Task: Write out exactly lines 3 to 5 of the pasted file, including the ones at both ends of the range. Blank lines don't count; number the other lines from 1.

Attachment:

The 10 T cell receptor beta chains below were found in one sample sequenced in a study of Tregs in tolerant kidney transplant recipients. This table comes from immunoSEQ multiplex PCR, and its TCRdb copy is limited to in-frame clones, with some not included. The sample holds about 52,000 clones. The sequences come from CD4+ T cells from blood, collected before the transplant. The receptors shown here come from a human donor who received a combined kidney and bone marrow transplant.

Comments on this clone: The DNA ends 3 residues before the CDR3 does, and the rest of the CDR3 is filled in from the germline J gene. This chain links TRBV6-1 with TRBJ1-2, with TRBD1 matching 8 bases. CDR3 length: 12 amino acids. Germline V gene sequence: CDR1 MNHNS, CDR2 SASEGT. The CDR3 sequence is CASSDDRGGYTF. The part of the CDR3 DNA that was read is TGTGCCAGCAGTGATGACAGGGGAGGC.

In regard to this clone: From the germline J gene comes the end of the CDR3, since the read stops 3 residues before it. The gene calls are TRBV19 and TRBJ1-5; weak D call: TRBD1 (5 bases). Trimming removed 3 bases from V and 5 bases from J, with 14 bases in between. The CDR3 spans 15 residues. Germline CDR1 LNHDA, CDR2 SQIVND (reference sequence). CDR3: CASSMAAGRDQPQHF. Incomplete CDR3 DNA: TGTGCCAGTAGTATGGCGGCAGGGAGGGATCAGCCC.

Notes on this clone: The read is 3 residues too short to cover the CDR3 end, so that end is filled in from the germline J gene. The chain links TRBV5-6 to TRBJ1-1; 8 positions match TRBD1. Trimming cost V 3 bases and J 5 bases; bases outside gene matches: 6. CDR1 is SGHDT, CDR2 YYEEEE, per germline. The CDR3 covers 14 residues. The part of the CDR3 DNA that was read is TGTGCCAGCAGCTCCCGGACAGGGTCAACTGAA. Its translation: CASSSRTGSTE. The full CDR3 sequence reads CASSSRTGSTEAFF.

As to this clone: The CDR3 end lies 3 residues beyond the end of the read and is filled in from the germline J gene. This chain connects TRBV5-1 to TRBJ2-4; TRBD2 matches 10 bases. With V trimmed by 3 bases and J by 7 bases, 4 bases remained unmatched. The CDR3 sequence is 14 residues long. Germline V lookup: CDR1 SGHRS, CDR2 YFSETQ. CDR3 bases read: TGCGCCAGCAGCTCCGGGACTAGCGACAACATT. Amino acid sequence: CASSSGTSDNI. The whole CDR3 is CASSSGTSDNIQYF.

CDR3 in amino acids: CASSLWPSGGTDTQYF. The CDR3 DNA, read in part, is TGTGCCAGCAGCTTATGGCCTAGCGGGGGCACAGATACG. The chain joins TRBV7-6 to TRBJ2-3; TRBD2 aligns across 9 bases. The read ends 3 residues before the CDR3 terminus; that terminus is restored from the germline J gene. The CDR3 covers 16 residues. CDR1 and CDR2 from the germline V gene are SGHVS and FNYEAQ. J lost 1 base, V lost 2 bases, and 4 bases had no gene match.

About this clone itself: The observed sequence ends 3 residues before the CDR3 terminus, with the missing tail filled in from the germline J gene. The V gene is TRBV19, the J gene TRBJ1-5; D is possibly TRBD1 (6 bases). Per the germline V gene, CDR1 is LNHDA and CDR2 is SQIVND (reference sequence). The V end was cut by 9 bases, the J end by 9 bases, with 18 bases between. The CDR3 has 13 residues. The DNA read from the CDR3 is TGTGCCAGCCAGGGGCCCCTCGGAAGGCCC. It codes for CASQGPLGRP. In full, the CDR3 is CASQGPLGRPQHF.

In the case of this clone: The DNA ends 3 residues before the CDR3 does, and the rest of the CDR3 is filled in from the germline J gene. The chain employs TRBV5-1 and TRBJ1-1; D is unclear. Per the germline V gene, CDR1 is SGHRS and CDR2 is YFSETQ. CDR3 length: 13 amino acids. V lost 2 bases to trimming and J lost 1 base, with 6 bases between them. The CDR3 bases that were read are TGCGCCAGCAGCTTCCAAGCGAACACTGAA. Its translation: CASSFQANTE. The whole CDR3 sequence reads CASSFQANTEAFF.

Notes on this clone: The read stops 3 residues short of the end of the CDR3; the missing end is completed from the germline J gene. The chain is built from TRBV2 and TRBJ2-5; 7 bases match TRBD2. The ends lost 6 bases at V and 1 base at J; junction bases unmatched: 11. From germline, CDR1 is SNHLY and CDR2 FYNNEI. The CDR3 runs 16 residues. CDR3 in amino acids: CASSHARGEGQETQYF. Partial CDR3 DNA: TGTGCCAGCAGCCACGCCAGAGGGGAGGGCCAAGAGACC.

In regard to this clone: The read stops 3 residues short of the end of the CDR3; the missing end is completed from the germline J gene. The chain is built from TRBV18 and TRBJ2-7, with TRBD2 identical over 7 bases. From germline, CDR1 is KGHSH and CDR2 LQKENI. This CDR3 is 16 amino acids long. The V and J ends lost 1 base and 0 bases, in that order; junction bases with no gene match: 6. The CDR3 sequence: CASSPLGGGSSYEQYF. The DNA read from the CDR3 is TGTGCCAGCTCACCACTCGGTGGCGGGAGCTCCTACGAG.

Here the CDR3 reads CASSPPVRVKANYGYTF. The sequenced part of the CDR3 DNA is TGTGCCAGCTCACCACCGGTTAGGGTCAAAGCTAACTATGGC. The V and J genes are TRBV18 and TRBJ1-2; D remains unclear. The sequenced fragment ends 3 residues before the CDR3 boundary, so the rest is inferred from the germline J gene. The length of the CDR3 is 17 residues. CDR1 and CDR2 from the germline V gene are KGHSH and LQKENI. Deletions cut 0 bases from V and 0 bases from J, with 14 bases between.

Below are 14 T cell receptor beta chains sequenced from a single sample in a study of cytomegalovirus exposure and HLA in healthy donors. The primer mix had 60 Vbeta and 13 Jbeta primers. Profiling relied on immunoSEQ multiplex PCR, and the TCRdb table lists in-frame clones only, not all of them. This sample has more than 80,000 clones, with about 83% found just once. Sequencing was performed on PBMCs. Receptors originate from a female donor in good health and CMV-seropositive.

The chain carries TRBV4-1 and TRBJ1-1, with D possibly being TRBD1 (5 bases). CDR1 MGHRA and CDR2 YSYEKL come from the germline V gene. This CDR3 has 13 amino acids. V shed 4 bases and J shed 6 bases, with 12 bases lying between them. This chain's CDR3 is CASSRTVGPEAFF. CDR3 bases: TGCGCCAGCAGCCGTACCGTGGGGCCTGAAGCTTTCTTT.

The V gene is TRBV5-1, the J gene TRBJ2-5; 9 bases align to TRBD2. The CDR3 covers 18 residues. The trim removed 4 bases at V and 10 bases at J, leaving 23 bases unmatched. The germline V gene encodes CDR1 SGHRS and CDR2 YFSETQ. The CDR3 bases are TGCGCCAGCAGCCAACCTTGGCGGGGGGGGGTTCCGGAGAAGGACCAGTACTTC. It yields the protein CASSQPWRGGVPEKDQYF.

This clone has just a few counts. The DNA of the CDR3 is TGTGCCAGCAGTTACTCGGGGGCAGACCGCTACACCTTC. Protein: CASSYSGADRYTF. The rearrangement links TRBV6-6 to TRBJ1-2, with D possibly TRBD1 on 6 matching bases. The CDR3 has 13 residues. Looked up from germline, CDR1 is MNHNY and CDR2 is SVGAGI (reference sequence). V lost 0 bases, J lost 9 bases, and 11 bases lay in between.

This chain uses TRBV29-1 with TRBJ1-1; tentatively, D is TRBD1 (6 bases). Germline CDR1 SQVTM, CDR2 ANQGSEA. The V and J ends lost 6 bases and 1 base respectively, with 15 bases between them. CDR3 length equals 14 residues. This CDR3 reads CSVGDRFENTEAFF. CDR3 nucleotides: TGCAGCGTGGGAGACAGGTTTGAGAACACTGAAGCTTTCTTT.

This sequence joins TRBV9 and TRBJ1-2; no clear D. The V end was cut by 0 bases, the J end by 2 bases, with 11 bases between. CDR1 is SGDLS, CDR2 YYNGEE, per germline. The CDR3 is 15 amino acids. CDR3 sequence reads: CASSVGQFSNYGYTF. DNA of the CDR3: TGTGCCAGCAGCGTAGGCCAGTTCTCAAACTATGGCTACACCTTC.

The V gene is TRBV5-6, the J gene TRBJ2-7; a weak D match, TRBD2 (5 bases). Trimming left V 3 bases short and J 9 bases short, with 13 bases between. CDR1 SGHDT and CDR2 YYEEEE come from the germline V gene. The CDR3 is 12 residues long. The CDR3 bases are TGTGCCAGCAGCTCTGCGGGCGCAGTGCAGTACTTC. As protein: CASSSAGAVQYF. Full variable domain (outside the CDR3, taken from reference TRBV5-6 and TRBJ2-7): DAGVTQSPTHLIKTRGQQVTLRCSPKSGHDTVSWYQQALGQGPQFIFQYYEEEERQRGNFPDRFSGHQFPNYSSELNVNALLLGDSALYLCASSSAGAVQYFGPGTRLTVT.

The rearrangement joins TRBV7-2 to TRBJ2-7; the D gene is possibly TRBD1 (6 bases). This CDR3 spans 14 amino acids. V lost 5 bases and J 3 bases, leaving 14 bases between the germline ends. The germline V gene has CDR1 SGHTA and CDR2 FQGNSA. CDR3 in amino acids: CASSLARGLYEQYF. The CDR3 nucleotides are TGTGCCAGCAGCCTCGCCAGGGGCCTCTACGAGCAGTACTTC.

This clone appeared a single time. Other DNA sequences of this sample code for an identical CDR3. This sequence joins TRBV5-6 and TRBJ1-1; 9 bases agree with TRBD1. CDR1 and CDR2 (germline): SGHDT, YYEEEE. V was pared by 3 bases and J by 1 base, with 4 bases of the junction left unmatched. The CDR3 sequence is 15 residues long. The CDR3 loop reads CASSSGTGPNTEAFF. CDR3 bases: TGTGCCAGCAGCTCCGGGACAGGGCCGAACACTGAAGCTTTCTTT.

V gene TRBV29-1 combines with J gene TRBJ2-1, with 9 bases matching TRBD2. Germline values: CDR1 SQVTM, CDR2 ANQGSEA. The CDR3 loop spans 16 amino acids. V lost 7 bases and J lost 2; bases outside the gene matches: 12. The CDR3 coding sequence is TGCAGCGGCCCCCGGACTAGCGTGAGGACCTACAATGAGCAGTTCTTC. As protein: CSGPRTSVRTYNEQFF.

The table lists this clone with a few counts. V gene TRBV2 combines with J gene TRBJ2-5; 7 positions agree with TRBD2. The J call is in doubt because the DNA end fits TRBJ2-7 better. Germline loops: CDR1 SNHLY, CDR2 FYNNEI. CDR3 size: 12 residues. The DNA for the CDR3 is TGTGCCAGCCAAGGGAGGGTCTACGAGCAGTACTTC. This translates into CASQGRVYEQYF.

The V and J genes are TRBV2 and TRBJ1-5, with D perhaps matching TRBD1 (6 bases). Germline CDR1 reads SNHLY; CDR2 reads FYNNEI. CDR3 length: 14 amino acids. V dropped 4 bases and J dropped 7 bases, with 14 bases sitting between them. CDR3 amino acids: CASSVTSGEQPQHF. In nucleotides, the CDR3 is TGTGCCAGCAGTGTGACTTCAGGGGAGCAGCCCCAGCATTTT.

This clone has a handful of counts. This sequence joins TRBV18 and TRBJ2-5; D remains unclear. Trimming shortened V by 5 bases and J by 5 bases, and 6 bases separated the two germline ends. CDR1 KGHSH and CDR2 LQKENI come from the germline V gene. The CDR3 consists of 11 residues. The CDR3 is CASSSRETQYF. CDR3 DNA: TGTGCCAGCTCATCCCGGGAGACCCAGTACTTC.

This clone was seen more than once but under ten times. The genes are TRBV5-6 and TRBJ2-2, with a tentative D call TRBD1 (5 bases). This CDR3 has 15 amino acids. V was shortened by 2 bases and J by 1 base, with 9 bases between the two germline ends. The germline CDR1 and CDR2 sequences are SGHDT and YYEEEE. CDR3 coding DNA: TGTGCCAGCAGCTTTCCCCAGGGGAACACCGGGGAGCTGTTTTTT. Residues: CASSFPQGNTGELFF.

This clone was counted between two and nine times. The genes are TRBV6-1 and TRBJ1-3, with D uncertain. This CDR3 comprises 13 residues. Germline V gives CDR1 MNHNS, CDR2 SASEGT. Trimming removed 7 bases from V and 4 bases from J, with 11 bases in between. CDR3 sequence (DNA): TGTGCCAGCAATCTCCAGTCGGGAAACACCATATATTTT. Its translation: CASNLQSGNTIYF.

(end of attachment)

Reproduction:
In regard to this clone: From the germline J gene comes the end of the CDR3, since the read stops 3 residues before it. The gene calls are TRBV19 and TRBJ1-5; weak D call: TRBD1 (5 bases). Trimming removed 3 bases from V and 5 bases from J, with 14 bases in between. The CDR3 spans 15 residues. Germline CDR1 LNHDA, CDR2 SQIVND (reference sequence). CDR3: CASSMAAGRDQPQHF. Incomplete CDR3 DNA: TGTGCCAGTAGTATGGCGGCAGGGAGGGATCAGCCC.

Notes on this clone: The read is 3 residues too short to cover the CDR3 end, so that end is filled in from the germline J gene. The chain links TRBV5-6 to TRBJ1-1; 8 positions match TRBD1. Trimming cost V 3 bases and J 5 bases; bases outside gene matches: 6. CDR1 is SGHDT, CDR2 YYEEEE, per germline. The CDR3 covers 14 residues. The part of the CDR3 DNA that was read is TGTGCCAGCAGCTCCCGGACAGGGTCAACTGAA. Its translation: CASSSRTGSTE. The full CDR3 sequence reads CASSSRTGSTEAFF.

As to this clone: The CDR3 end lies 3 residues beyond the end of the read and is filled in from the germline J gene. This chain connects TRBV5-1 to TRBJ2-4; TRBD2 matches 10 bases. With V trimmed by 3 bases and J by 7 bases, 4 bases remained unmatched. The CDR3 sequence is 14 residues long. Germline V lookup: CDR1 SGHRS, CDR2 YFSETQ. CDR3 bases read: TGCGCCAGCAGCTCCGGGACTAGCGACAACATT. Amino acid sequence: CASSSGTSDNI. The whole CDR3 is CASSSGTSDNIQYF.